North Carolina lawmakers made a mild breakthrough last week on medical malpractice reform, agreeing to limit monetary damages in certain health care negligence cases.
The bill would cap monetary damages in negligence cases involving a health care provider at $1 million, but only for those who agree to go to binding arbitration. The measure is supported by the N.C. Academy of Trial Lawyers and the N.C. Medical Society.
The bill was unanimously approved by the House and sent to Gov. Mike Easley, marking a success in the often antagonistic relationship between physicians and trial lawyers. Physicians that support capping monetary damages blame malpractice lawsuits for rising insurance premiums, but trial attorneys argue that patients need financial protection for mistakes made by bad physicians.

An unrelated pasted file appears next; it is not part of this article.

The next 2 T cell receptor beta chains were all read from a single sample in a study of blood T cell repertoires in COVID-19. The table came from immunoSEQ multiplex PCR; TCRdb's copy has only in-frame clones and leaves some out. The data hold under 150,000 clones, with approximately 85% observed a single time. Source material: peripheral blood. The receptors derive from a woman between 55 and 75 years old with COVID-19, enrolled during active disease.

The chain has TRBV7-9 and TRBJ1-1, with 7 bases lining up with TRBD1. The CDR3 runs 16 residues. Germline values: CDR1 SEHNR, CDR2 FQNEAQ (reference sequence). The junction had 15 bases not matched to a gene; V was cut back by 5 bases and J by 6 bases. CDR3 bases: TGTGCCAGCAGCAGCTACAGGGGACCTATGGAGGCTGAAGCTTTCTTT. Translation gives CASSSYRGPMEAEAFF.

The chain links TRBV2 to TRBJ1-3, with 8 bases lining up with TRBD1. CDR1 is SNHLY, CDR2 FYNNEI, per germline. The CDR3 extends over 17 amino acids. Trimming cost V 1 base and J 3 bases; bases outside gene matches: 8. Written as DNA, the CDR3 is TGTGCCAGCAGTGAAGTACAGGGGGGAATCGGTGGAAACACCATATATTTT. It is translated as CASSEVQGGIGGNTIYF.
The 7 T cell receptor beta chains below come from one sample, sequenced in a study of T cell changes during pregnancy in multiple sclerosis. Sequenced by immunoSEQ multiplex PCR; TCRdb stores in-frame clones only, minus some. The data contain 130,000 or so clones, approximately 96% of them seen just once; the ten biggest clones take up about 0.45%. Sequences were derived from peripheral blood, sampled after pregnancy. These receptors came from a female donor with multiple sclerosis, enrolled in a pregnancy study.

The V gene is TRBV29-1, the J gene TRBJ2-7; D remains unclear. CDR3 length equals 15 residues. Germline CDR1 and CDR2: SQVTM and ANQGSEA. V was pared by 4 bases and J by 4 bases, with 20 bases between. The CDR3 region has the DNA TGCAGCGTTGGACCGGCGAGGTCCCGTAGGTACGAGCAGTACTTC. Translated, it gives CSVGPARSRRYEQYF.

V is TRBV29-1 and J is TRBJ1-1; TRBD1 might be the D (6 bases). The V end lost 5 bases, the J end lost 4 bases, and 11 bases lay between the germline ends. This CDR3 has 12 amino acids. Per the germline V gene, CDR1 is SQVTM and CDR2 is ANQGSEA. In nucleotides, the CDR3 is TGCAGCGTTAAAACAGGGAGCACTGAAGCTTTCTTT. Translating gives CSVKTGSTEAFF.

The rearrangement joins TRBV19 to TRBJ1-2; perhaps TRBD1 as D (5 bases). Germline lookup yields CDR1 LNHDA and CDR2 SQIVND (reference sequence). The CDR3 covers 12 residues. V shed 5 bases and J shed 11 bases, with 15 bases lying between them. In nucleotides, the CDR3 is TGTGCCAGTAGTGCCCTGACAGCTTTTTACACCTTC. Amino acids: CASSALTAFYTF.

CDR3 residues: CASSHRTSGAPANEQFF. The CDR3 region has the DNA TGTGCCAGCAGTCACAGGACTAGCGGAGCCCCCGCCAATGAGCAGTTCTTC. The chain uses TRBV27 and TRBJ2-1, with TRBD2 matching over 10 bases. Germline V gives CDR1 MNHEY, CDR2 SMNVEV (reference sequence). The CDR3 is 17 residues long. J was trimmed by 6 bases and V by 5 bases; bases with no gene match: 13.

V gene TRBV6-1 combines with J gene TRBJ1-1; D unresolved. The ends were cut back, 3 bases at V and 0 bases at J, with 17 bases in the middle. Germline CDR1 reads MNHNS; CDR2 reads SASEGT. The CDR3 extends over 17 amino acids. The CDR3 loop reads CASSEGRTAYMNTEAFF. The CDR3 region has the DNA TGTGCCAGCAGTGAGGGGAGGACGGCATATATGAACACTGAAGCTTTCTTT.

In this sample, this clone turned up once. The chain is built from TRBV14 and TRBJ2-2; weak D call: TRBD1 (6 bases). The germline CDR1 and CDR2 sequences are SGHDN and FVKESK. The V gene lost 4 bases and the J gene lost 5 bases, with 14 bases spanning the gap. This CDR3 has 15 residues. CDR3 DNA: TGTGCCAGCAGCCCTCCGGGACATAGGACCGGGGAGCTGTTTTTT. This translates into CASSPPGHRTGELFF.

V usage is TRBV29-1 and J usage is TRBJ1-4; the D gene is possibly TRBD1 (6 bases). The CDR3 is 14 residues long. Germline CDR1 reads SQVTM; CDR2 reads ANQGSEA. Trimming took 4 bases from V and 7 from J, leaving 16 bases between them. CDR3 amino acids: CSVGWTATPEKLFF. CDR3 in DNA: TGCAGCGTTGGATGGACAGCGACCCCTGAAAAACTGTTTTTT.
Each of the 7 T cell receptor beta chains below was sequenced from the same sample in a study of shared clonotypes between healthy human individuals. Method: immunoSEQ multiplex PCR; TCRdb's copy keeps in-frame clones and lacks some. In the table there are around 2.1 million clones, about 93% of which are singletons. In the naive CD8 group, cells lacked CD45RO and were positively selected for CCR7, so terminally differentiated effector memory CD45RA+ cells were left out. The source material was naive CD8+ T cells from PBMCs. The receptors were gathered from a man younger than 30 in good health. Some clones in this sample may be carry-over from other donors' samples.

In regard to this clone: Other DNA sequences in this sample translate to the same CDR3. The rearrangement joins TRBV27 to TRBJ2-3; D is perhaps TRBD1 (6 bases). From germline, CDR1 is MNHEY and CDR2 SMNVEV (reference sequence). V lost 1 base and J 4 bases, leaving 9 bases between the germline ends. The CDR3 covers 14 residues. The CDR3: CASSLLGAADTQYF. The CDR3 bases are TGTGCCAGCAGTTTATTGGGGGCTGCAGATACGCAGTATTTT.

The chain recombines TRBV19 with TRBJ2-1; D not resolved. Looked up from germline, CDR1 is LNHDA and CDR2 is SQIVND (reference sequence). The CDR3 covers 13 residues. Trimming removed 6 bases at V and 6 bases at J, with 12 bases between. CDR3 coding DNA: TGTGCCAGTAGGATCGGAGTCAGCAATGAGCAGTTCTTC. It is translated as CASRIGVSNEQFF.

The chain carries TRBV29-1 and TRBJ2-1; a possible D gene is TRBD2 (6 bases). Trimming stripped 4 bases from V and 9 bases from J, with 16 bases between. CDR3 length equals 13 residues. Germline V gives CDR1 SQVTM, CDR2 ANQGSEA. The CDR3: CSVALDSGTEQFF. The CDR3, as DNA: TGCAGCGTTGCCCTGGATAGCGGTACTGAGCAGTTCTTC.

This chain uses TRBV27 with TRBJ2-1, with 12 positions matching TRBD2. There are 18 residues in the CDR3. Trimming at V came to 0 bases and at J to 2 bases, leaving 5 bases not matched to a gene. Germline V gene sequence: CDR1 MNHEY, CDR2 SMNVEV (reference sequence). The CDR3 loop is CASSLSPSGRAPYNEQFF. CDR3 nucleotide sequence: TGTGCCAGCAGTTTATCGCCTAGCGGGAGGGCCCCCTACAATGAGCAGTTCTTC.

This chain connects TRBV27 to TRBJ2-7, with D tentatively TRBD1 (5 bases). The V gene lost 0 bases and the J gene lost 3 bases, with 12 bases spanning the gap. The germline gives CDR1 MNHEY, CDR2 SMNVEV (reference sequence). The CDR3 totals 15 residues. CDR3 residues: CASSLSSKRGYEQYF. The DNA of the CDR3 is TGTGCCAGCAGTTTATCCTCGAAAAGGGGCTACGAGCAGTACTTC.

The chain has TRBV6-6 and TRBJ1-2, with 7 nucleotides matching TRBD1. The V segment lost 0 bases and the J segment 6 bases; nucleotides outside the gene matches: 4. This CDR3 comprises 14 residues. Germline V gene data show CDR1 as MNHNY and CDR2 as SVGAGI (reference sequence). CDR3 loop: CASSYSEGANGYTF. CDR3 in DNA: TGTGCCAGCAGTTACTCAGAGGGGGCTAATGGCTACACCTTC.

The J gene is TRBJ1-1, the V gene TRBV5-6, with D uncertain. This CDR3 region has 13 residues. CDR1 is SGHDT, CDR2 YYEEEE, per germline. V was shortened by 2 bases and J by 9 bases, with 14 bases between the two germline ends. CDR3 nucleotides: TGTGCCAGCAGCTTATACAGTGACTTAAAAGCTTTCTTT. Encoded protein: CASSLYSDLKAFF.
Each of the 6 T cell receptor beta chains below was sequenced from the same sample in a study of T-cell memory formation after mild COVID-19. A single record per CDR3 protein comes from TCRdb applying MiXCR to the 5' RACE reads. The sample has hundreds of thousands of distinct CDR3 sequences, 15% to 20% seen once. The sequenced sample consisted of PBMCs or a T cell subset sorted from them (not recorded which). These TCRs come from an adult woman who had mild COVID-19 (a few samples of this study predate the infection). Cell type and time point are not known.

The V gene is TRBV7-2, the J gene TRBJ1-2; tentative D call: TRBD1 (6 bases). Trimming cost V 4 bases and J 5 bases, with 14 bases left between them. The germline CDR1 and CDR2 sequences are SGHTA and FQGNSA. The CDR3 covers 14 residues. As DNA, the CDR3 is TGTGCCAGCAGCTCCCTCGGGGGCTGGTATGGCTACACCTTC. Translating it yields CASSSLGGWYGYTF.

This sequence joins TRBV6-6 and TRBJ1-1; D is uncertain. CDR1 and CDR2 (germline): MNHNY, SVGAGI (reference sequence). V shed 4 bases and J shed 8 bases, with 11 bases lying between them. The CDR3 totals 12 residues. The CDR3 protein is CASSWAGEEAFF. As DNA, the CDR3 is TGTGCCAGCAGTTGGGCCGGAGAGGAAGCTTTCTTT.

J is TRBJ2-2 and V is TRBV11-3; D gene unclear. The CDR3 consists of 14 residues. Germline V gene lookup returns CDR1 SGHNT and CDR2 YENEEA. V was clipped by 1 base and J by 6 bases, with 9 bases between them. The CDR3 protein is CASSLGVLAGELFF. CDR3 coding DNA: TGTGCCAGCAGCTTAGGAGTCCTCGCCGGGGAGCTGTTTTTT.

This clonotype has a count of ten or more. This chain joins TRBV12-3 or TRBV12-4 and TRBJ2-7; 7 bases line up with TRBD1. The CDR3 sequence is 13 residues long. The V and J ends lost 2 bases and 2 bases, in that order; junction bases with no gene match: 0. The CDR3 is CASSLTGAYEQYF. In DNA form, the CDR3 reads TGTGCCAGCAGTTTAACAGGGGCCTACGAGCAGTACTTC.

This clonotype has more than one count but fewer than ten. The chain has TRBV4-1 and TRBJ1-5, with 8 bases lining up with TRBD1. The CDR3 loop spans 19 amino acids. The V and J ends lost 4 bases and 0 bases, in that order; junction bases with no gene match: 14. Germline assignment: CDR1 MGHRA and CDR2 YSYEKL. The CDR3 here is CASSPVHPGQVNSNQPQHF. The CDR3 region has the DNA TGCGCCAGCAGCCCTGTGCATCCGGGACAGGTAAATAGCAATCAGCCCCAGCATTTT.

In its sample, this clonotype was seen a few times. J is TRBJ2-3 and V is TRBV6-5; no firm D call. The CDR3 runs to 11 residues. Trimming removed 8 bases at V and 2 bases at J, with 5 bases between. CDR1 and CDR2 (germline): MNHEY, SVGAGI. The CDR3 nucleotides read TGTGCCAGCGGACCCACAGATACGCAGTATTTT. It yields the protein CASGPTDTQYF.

The legislation allows plaintiffs and defendants — such as a doctor, hospital or other health care provider — to have their case settled by an arbitrator selected by both sides or by the court at the parties’ request.
Under the bill, hearings would begin within 10 months of the parties agreeing to enter into arbitration. The arbitrator would have to issue a decision within two weeks of the hearing’s close, and all monetary damages would be limited to $1 million. Few appeals would be allowed.
Between 1998 and 2006, an average of 600 medical malpractice lawsuits were filed each year in North Carolina and the median award for cases decided by a jury was slightly more than $300,000, according to a report by the N.C. Academy of Trial Lawyers.
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